What is May Day for if not to celebrate a change in the season? Or changes in the ways our lives are organized? Or in the new ways we might view our children?
We came together as a school last week, on May 1, to circle around the maypole and to eat pizza out of our community bread/pizza oven. Our delightful afternoon was a pause; a moment to enjoy one another and to stop the quickening time that spring seems to bring. One parent ran the pizza oven, others helped organize the ribbons around the pole, grandparents looked over us, children played in the mud, a daughter placed one perfect pizza after another into the burning hot oven. We did not discuss world events. We shared pizza toppings and recipes, considered ways to spend time together over the summer, shared information on musical performances happening in town, and ways to cook our dinners together in the bread oven.
Spring brings a change in schedules, feelings for our town, our houses, the ways we work, and the ways we relax. It is a chance to offer new ideas for supporting one another in this “raising children” project. It offers us chances to sit outdoors together discussing our daily challenges and to laugh about the multiple ways we “get it wrong”. How do we get it wrong? Oh, in so many creative ways. Our latest book, The Coddling of the American Mind: how good intentions and bad ideas are setting up a generation for failure, helps us to see the errors in our ways – and to continue the work of parenting together.
One chapter in particular, “Paranoid Parenting”, holds up a difficult mirror:
“Paranoid parenting is a powerful way to teach kids all three of the Great Untruths. We convince children that the world is full of danger; evil lurks in the shadows, on the streets, and in public parks and restrooms. Kids raised in this way are emotionally prepared to embrace the Untruth of Us Versus Them: Life is a battle between good people and evil people – a worldview that makes them fear and suspect strangers. We teach children to monitor themselves for the degree to which they “feel unsafe” and then talk about how unsafe they feel. They may come to believe that feeling “unsafe”(the feeling of being uncomfortable or anxious) is a reliable sign that they are unsafe (the Untruth of Emotional Reasoning: Always trust your feelings). Finally, feeling these emotions is unpleasant; therefore, children may conclude, the feelings are dangerous in and of themselves – stress will harm them if it doesn’t kill them (the Untruth of Fragility: What doesn’t kill you makes you weaker).”(177)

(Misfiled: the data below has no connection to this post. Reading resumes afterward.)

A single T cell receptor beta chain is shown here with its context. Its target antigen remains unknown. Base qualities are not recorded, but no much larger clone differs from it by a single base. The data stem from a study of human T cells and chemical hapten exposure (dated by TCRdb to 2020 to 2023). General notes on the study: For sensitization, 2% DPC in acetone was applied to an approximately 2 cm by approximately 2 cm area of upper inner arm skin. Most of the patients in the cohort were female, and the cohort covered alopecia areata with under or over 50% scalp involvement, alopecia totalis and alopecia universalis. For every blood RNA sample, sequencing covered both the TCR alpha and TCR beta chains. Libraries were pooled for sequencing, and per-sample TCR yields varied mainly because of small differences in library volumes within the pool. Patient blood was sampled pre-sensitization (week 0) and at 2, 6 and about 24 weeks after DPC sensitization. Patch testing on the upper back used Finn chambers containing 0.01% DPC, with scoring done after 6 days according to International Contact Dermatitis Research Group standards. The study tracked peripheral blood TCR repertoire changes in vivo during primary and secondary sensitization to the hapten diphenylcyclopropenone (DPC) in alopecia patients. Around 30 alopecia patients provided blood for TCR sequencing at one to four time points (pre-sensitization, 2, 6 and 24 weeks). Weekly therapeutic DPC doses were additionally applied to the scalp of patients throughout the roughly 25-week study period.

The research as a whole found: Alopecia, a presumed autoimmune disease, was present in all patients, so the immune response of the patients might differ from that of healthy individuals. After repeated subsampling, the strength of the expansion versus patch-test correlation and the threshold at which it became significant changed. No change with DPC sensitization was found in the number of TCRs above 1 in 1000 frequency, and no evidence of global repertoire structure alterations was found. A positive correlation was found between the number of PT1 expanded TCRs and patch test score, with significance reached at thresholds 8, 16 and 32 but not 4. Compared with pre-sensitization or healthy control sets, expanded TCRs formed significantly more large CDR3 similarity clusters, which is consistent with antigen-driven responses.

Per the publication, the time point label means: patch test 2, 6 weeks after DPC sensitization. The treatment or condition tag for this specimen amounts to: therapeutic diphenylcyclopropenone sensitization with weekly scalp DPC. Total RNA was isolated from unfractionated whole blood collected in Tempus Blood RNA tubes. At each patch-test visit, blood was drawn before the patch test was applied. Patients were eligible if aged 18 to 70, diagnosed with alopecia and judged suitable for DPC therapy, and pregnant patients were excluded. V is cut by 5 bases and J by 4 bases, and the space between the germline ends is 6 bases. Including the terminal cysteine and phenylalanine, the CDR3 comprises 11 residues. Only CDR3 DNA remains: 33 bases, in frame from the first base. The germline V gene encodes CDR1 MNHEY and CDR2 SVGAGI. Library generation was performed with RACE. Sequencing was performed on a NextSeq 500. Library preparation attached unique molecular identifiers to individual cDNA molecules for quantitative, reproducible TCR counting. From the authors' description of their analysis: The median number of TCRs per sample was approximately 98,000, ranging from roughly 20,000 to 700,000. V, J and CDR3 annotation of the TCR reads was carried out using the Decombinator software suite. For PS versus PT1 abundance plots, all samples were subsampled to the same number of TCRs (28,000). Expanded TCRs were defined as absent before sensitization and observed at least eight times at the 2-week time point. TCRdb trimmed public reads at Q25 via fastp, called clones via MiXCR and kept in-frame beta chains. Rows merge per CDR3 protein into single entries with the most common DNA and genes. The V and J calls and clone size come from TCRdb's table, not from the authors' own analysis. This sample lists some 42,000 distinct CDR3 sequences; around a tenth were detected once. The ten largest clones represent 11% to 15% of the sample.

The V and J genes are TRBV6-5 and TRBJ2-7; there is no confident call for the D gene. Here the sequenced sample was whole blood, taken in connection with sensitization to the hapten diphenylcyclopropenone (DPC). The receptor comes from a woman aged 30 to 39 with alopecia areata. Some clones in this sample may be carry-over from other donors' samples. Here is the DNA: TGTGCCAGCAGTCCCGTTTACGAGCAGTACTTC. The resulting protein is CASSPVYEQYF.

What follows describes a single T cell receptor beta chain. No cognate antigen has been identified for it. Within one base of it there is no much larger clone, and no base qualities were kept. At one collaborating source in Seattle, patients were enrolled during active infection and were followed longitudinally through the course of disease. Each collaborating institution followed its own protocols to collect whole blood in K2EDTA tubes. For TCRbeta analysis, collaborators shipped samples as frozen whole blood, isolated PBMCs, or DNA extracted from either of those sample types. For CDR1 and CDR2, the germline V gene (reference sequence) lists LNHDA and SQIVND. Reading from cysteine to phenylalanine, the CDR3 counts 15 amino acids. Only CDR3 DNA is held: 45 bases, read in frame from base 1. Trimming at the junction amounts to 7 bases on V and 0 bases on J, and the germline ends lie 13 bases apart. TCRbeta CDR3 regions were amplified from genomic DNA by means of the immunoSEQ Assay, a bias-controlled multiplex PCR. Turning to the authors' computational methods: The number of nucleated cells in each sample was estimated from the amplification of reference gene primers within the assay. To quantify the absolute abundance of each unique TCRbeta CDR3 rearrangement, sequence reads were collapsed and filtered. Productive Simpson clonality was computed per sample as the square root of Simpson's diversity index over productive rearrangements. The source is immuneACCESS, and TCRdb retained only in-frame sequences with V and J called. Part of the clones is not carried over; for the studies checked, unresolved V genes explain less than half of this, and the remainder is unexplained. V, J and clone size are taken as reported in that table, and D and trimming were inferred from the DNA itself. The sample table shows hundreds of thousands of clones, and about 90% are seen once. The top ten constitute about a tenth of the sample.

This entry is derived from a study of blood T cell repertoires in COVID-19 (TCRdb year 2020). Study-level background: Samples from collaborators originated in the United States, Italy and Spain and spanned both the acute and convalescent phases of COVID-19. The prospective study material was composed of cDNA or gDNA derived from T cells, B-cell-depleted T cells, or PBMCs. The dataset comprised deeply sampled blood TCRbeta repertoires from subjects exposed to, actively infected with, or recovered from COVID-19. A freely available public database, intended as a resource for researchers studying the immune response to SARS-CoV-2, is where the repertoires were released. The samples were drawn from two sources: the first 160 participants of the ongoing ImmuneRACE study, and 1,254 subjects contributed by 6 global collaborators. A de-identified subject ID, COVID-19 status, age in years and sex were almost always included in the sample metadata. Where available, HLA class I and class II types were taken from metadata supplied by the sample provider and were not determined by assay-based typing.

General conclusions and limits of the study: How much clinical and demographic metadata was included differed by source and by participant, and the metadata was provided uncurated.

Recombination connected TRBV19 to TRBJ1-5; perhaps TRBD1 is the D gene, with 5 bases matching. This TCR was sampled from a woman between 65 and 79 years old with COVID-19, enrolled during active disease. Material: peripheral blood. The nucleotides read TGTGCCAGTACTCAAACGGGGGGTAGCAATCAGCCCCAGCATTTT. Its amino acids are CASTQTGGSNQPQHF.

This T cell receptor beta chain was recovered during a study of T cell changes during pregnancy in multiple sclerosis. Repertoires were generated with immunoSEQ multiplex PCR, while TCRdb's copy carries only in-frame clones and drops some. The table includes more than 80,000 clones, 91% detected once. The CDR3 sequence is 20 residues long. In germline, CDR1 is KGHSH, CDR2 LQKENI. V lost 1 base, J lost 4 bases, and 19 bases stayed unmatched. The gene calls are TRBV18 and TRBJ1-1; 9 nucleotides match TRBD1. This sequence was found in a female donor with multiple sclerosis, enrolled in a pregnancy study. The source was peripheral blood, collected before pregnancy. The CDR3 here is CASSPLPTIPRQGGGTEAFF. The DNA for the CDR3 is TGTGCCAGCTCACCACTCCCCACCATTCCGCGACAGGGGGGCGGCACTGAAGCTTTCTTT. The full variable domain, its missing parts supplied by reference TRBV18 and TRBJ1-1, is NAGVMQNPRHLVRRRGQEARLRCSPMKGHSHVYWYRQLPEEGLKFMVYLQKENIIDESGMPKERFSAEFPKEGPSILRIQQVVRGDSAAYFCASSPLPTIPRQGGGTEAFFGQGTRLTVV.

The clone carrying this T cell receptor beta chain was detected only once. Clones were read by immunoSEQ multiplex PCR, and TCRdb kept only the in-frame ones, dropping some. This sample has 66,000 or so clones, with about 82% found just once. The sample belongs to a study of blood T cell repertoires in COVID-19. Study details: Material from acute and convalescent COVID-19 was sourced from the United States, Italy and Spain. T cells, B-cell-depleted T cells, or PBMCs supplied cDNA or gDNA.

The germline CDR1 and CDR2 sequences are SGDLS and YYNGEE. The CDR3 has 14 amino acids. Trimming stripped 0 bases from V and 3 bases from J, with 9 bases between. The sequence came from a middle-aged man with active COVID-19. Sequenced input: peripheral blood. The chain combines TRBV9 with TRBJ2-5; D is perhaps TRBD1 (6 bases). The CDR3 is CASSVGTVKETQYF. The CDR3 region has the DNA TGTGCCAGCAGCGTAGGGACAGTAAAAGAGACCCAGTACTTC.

Children who grow up with these guiding principles are more likely than others to believe that ideas can hurt them, or that feeling uncomfortable in a classroom is a reason to vilify a teacher or professor publicly. This young “iGeneration”, now in college, is more likely than any other to believe that they cannot engage in critical debates for fear of being hurt, literally. This, of course, makes us parents uncomfortable, for how do we allow our children to navigate the challenging terrain of people we don’t agree with, who may be too pushy, who might always seem to get their way, or manage to constantly be the center of attention, or who we just don’t understand?
Meanwhile, the children continue to play in the mud, set up a bucket/rope/shovel experiment, climb the tire swing and take turns with who stands on top, organize a “family of puppies” with mama and daddy in charge, all without the help of any adults, who are still busy eating pizza and sharing recipes.
It’s not that we parents should not be concerned about the real dangers out there in the world, but rather, how do we allow our children the necessary space and time to develop their own tools for navigating a difficult world with abiding faith that they can do it. We just need to continually practice letting our children find their own boundaries (within ours) and forgive ourselves endlessly!